CNOC SE O GOBHNA
A mountain in Tipperary has a central peak with a ledge built on its conical top and ladies went there for pleasure parties,
but it has long since been shut down.
This top used to have a pasture where the herd was taken for the summer and that pasture spot had been an old faery ground.
When the faerys of summer heard the lowering of cattle on their gaboling ground it angered the fairys and the fairy chieftainess took a way to get rid of the cows and the herder.
She thus thought when the harvest moon shone brightly on the hill and the stars twinked above that she herself would come and dance for the herder in shapes now one, now another, but all times an ugly and frightening sight to behold.
The poor herder was thus frightened and called all the saints for help but they were of no help and paid him no attention.
The condition lasted over him all night while the cattle covorted and scampered about until the sun rose and this want of rest turned the cattle into sickly pinning beasts not eating and gaining and thus having many accidents.
Every night some beast maimed or killed or drowned in the river and in this predicament no herdsman could be found for any bargain who would tend the cattle.
The famer thus lost substance and the hill land was completely reocupied by the fairy troop and he could not pay his rent.
Now at this time a man called Laurence Hoolahan who played the pipes the best in 15 parishes came down the road.
He was a dashing fellow and had no fear and if he was plyed with liquor he would defy the devil himself and the piper met the degected farmer on the road and asked of his degection to which the landholder told his troubles.
Larry said if that was all that ailed him to make his mind easy and he agreed to face the fairy.
The bargain was stuck and Larry went to the hill top of Cnoc se o
Gobhan when the moon was bright and before he had gone he had drunk the barley corn.
He seated himself on a big stone with his back to the wind and began playing his pipes.
The fairys said,
'What! another man upon the fairy ring.', and sent out the queen to make him repent his rashness.
The fairys than flew past him in the shape of midges and a black cat on its claws beteen him and the moon.
This cat than whirled and became a salmon in top boots.
This was of course the fairy queen.
'If you dance I'll pipe for you.', and this he did as well he knew how to do.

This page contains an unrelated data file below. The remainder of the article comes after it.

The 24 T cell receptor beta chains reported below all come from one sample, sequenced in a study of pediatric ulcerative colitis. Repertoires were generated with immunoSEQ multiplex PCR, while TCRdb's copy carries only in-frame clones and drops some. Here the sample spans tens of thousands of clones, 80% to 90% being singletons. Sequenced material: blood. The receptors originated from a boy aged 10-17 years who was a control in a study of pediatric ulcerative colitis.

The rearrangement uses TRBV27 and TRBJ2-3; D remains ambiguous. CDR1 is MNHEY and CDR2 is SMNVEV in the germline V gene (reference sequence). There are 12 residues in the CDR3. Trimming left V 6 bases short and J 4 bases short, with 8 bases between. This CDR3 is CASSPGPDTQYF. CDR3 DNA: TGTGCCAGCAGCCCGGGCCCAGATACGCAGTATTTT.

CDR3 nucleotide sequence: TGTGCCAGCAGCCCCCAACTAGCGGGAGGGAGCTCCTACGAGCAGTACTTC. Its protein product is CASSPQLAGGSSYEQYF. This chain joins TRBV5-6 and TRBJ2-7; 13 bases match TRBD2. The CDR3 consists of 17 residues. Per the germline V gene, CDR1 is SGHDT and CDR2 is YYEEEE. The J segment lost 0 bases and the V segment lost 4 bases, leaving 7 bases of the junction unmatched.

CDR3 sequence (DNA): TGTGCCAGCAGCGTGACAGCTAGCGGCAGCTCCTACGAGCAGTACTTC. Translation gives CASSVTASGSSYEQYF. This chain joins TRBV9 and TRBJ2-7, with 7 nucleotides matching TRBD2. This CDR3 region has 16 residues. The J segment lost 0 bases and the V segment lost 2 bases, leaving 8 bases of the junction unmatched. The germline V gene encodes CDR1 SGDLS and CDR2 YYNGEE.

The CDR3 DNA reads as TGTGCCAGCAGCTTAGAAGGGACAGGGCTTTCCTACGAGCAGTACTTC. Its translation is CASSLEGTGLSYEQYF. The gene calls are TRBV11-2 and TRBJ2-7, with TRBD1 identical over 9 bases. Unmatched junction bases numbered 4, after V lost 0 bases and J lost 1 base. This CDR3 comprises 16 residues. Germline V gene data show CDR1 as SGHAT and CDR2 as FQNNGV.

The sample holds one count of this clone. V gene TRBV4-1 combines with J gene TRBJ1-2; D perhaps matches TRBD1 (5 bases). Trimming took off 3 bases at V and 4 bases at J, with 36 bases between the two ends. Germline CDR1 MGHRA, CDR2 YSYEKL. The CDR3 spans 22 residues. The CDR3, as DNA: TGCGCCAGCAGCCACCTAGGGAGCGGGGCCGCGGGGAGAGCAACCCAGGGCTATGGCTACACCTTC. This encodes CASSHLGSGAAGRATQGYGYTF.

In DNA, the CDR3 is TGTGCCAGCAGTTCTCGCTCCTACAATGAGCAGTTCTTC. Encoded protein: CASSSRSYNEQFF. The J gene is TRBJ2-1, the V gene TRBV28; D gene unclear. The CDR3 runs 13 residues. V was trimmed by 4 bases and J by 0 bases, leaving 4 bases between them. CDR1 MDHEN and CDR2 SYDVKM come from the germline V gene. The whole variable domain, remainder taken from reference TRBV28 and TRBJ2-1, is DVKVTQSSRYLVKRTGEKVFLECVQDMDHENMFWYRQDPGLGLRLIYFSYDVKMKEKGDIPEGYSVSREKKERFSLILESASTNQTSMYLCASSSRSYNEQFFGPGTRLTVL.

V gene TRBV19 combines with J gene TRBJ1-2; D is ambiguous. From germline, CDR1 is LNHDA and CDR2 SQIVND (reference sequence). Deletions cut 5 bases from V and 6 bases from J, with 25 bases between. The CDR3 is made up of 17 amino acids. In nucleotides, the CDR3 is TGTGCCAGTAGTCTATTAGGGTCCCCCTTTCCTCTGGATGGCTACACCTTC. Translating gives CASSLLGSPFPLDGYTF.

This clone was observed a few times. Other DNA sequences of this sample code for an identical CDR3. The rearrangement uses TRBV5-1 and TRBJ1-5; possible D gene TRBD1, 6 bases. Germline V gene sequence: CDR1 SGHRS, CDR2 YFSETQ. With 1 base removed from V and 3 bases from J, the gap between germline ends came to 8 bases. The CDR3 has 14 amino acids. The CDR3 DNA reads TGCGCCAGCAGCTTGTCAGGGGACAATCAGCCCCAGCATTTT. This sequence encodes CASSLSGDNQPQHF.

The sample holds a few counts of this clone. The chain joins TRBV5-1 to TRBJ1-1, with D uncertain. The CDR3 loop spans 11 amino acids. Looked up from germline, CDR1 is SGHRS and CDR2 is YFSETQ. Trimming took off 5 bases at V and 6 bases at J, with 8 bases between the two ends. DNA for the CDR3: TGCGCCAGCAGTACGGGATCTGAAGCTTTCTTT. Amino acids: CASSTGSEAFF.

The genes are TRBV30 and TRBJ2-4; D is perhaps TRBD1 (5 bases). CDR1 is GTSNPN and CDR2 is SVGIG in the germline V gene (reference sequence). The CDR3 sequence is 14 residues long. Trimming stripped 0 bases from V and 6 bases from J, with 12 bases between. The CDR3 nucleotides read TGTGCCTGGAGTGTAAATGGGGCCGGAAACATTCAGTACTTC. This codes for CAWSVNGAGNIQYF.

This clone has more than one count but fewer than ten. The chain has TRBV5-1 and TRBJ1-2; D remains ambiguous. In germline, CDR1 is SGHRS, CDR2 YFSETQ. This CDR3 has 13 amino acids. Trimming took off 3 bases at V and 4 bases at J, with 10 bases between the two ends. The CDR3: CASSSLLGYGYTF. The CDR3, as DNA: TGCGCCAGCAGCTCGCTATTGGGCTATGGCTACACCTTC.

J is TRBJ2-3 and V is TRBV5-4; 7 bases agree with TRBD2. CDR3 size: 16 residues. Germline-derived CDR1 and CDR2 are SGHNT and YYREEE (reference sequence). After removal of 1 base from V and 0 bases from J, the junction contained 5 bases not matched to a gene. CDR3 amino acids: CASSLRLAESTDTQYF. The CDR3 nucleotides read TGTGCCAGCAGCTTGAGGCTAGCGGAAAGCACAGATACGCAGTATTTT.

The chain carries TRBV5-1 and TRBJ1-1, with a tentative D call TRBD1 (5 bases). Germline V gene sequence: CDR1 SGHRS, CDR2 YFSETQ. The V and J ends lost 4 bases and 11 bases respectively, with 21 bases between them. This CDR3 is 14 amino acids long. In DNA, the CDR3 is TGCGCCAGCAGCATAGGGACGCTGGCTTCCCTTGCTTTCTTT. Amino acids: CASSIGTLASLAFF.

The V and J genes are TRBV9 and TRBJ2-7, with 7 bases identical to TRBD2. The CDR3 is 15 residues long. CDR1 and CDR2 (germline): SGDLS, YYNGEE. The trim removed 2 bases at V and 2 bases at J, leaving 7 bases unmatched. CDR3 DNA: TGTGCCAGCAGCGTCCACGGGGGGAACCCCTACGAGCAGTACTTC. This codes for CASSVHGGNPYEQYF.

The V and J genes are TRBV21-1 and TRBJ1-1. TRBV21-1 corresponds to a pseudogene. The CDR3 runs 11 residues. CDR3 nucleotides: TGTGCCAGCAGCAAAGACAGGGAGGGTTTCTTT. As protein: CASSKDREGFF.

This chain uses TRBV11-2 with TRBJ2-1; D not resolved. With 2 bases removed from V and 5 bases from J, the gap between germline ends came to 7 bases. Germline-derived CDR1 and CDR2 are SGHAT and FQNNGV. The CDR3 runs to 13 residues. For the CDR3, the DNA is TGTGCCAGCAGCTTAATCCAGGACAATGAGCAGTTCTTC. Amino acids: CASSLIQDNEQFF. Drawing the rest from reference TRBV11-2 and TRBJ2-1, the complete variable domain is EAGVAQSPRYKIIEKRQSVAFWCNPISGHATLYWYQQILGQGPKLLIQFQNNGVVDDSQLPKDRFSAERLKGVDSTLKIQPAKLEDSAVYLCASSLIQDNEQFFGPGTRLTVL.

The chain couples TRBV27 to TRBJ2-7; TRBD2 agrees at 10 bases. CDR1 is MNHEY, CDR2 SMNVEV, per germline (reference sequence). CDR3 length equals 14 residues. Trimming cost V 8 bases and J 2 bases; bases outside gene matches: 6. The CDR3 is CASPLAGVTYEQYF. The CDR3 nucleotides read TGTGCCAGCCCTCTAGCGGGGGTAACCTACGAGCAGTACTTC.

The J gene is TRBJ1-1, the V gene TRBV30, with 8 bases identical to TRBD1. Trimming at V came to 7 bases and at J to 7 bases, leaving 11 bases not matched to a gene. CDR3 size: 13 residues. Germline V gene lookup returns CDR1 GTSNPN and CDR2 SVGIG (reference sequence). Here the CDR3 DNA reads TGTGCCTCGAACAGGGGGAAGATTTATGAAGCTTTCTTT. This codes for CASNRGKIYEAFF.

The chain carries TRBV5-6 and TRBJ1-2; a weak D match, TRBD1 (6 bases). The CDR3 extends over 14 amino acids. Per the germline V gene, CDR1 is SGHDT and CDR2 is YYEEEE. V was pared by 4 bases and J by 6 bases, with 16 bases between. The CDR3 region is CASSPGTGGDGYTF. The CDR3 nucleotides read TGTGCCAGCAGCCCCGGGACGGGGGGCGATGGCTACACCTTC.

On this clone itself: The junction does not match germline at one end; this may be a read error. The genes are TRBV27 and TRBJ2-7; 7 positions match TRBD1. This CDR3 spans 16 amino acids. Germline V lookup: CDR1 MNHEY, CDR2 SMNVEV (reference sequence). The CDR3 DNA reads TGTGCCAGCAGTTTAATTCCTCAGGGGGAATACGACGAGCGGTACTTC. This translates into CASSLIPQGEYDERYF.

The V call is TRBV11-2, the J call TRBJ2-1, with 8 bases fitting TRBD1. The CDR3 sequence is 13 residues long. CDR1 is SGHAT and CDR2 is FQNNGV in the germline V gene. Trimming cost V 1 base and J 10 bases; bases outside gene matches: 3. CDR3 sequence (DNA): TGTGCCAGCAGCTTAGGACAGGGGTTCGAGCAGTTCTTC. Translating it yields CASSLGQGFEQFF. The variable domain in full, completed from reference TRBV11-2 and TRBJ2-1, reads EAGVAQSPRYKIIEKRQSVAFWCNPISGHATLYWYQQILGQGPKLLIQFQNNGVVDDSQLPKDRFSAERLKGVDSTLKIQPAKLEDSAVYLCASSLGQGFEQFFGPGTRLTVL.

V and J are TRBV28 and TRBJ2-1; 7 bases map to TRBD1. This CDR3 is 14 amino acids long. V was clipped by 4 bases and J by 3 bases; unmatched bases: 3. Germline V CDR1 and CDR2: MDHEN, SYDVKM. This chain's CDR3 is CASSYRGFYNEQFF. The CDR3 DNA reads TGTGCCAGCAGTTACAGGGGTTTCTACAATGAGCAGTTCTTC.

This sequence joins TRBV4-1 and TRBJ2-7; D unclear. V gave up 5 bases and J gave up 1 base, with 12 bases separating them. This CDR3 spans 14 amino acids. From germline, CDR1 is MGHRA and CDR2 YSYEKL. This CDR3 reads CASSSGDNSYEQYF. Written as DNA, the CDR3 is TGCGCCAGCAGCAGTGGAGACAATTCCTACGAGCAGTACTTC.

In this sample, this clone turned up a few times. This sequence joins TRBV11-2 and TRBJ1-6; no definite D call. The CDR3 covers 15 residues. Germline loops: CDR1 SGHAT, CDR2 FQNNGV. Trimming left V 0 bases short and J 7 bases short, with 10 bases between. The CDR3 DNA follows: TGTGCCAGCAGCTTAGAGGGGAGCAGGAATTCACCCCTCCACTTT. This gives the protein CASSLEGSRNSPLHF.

But at last the fairy Queen lost patience with him and changed to a soft gentle and fawning calf to throw him off guard but Laurence Hoolihan was not decieved and when she came close he leaped on her back.
From the top of Cnoc se o Gowan to the west you can see the Shannon spreading like the sea to mingle in its gentle course with the broad Atlantic Ocean as it passed through the city of Limerick.
On this night the river was beautiful beneith the brilliant moon from the distant hill.
50 fishermen boats were on the water and the fishermans song rose from the shore.
The fairy calf thus happy to have Larry on her back leaped in one jump over the Shannon .
The river being only 10 miles from the base of the Tipperary mountain and there she flung Laurence on the soft turf on the distant shore of the river Shannon.
'Well done!', cried Larry. 'Not a bad leap for a calf.'
The fairy woman then assumed her own shape and said,
'Laurence, you are bold fellow.', and she offered to take him back to where he had come from.
He than got on her back as she obliged him be becoming a calf, and they bounded back to Cnoc Se Gobhan and there she again resumed her noraml shape.
She commended his courage and said while he kept herd on that hill she and hers would never molest him and offered to him any service that Larry asked of her .
She kept her word and never in Larrys lifetime molested the hill and he in turn never troubled her with requests.
He piped and drank at the farmers expense and stayed in his chimney corner herd shanty overlooking the flock.
At last he died and is buried in a green valley of Tipperary and if the fairys returend to Cnoc se Gobhan after that no one can say.
copyright April 8 2011
sourse: Legends and Tales of Ireland, Thomas Crofton Croker, Simpkin, Marshall, Hamilton, Kent and Co., London
Glascow, Thomas D Morison